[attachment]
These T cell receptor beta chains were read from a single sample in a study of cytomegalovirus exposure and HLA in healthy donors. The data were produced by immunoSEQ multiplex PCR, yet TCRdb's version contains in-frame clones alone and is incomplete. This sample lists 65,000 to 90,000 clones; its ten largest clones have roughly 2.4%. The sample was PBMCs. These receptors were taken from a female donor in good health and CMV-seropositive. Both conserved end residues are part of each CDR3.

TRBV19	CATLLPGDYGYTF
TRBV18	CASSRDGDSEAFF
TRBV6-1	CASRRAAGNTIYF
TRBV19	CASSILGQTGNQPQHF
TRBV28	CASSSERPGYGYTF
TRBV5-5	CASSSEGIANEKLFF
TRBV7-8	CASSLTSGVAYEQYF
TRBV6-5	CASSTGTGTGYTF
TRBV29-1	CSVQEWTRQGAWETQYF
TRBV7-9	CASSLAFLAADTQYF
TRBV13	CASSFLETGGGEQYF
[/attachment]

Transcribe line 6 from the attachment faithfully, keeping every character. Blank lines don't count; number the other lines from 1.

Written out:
TRBV28	CASSSERPGYGYTF